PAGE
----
Enough is enough

Very seldom do some of the worst stories related to the taxi services in Macau reach the media. Either because tourists and residents don’t have the time to pursue and prolong the agony or simply because the system here tends to protect a ‘service’ that everyone recognises is far from being good.
The story published by the Portuguese newspaper Hoje Macau this week of a citizen attacked by several taxi drivers after refusing to leave the taxi when he realised none of them stationed outside Galaxy Hotel in Taipa wanted to take the service is unacceptable. Revolting.
We all know cases of taxi drivers refusing to take customers, cases of drivers trying to rip off fares, especially when it is raining or during typhoons, and still there’s no apparent solution.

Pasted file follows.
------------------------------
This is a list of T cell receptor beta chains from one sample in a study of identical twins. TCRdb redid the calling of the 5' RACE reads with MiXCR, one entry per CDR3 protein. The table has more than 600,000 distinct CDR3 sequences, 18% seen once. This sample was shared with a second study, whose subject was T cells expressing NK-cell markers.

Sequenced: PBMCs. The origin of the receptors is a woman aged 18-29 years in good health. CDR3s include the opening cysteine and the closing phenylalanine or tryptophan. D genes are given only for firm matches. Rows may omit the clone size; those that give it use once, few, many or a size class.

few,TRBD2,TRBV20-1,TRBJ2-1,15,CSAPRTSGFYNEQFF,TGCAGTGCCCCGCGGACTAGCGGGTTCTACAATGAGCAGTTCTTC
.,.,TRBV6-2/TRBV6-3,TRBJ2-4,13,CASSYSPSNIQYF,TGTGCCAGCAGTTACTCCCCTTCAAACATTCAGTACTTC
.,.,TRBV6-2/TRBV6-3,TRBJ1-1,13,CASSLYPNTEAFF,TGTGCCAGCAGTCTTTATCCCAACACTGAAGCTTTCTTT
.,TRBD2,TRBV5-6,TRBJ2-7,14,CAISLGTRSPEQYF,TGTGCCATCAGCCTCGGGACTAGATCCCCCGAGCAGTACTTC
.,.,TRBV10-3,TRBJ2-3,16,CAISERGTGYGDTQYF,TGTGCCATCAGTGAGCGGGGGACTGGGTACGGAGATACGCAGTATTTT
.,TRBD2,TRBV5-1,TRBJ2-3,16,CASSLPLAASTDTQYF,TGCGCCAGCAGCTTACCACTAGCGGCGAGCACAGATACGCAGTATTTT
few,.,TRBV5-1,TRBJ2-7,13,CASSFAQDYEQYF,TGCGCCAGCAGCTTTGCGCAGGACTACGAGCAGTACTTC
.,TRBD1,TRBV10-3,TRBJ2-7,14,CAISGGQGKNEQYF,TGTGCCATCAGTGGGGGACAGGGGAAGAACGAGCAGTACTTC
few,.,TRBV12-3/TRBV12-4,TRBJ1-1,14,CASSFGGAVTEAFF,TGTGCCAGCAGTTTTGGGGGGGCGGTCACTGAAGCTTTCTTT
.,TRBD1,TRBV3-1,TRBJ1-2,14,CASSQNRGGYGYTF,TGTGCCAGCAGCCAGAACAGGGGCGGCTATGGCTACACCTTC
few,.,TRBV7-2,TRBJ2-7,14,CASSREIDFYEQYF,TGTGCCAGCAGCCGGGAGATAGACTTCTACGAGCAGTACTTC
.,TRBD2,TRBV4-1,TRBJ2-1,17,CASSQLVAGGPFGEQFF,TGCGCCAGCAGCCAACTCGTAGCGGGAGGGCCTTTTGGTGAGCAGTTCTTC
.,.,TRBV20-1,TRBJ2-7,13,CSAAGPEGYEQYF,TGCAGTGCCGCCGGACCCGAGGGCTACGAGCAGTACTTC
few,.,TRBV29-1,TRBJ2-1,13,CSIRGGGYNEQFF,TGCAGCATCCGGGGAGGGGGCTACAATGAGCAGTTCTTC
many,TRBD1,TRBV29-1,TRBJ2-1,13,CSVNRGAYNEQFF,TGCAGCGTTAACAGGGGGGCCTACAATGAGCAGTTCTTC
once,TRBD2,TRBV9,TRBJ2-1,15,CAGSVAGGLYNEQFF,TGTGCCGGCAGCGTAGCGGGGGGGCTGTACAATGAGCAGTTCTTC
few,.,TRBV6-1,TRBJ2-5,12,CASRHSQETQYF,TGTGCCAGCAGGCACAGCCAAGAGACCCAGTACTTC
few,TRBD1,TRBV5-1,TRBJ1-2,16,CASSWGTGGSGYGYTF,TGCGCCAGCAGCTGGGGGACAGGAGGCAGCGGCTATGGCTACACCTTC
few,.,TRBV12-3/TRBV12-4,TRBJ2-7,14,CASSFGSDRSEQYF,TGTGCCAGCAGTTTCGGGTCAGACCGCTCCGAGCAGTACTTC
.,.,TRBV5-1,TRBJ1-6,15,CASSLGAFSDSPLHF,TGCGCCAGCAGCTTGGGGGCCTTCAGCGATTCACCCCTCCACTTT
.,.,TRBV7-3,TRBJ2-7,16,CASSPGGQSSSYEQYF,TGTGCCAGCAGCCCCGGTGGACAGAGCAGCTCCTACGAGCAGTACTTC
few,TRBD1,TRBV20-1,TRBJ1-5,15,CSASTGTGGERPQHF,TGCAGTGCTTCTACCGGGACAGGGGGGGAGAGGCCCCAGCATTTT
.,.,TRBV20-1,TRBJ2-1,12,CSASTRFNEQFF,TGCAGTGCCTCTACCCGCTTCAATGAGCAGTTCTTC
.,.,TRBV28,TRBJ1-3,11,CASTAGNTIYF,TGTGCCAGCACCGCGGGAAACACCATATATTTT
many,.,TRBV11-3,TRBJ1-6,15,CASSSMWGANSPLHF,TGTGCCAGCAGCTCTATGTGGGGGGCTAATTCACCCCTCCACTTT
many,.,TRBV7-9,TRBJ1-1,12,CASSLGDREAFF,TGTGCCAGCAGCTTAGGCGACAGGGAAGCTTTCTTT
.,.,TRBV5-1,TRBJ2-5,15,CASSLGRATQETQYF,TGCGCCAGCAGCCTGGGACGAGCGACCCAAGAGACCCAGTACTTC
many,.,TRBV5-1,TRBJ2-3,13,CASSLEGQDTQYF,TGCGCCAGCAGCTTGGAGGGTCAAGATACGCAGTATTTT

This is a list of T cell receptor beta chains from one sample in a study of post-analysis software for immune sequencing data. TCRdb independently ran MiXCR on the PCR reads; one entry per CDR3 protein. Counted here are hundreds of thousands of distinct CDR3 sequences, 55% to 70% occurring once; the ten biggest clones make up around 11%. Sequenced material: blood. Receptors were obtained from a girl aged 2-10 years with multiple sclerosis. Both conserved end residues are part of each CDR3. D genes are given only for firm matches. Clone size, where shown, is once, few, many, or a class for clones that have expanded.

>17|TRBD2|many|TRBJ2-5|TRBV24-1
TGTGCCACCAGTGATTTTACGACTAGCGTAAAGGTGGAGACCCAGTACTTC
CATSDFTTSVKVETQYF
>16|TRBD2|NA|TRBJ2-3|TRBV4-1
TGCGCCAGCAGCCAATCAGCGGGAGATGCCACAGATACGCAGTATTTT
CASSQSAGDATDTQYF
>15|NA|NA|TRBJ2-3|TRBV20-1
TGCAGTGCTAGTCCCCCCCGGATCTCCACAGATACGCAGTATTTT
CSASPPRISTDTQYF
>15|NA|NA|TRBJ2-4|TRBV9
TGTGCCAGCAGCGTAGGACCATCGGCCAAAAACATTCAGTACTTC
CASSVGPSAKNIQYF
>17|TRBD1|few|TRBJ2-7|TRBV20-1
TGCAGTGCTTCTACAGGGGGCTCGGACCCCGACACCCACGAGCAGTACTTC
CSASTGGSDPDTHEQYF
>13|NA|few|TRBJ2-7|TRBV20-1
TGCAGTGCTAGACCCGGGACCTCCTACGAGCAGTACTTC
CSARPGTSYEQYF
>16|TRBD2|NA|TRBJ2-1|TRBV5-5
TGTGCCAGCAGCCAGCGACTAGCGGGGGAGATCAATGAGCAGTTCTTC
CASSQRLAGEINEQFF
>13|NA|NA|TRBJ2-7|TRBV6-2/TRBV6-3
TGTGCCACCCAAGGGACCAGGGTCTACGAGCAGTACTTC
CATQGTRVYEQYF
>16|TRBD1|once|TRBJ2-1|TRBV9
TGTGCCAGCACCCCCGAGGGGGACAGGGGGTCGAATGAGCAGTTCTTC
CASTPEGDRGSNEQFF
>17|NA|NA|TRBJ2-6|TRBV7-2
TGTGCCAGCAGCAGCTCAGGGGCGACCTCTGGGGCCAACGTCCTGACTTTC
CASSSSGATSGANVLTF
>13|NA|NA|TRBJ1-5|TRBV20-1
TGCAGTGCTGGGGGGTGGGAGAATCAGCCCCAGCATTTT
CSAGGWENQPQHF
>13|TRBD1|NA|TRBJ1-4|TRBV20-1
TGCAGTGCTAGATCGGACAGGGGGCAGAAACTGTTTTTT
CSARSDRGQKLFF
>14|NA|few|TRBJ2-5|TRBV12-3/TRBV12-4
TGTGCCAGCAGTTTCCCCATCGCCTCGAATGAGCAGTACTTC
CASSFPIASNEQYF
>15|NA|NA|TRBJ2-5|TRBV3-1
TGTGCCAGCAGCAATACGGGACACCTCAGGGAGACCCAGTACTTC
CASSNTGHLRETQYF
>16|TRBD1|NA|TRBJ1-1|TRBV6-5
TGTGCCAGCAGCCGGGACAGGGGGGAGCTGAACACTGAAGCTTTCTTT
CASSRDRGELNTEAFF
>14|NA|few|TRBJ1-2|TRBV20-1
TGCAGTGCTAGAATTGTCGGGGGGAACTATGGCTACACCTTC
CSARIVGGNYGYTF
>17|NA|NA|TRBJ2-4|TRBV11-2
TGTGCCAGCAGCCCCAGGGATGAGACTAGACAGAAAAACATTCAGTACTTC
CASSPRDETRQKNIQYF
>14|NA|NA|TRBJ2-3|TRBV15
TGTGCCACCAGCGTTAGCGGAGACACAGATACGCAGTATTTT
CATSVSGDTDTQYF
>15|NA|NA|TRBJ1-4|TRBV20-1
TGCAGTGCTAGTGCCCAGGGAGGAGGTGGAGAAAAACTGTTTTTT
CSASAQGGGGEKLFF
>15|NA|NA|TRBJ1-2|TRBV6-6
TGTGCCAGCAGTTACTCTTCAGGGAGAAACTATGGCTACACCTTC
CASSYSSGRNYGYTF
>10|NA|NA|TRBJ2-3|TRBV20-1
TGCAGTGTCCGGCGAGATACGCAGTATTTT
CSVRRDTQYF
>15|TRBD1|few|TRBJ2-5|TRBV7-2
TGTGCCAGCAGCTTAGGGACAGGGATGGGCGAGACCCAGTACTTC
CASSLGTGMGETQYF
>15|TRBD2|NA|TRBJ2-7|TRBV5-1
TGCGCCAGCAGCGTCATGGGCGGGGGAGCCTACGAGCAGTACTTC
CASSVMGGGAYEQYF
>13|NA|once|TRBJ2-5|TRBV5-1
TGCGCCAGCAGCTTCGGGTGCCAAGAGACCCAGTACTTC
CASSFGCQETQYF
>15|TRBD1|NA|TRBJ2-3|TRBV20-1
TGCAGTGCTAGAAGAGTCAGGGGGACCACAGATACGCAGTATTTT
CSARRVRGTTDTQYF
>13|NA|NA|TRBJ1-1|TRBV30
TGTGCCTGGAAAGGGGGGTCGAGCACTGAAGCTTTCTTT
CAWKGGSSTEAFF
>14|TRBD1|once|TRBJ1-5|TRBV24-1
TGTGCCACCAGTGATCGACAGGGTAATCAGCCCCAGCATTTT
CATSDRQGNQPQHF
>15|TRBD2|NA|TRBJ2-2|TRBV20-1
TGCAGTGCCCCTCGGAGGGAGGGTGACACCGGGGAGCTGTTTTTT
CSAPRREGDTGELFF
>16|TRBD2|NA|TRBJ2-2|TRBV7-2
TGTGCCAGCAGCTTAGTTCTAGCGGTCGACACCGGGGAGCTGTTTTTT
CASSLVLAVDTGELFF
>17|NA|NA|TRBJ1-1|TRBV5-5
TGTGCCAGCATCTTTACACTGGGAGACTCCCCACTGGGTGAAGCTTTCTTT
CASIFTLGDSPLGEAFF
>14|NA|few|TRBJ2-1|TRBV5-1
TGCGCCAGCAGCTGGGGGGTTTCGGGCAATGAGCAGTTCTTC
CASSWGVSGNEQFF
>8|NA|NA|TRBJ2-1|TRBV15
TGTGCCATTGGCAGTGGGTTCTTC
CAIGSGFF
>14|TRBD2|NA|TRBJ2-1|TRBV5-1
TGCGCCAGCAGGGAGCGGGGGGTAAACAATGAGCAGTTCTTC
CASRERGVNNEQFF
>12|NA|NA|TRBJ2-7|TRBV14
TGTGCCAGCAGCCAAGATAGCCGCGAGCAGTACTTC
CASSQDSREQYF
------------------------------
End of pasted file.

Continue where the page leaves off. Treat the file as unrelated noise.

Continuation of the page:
Authorities tend to protect taxi drivers. Better, they protect the owners of the taxi licences. We can only speculate why.
It is more than time to clean the sector up of all the drivers who cheat or disrespect – and especially those who are violent towards customers.
We can only blame the government for not solving this situation, once again perpetuating this ugly service that shames us all. And shames the good drivers – who thank goodness also exist – who need to live and work under the general perception everyone is bad when we are talking about their profession.
Fines are not enough. Drivers that are proven guilty of outrageous behaviour must be expelled from the job. Nothing else is acceptable. They should lose their licence if they own it. They should lose the job and the owner of the licence must pay a heavy fine and get a strong warning in case the driver works for a third party. No leniency.
Time is up. No more delays and excuses to clean up one of the sectors that has been a stain on Macau’s image, both locally as well as internationally.
For the sake of customers, the city and the drivers who scrupulously follow the code of conduct of their profession.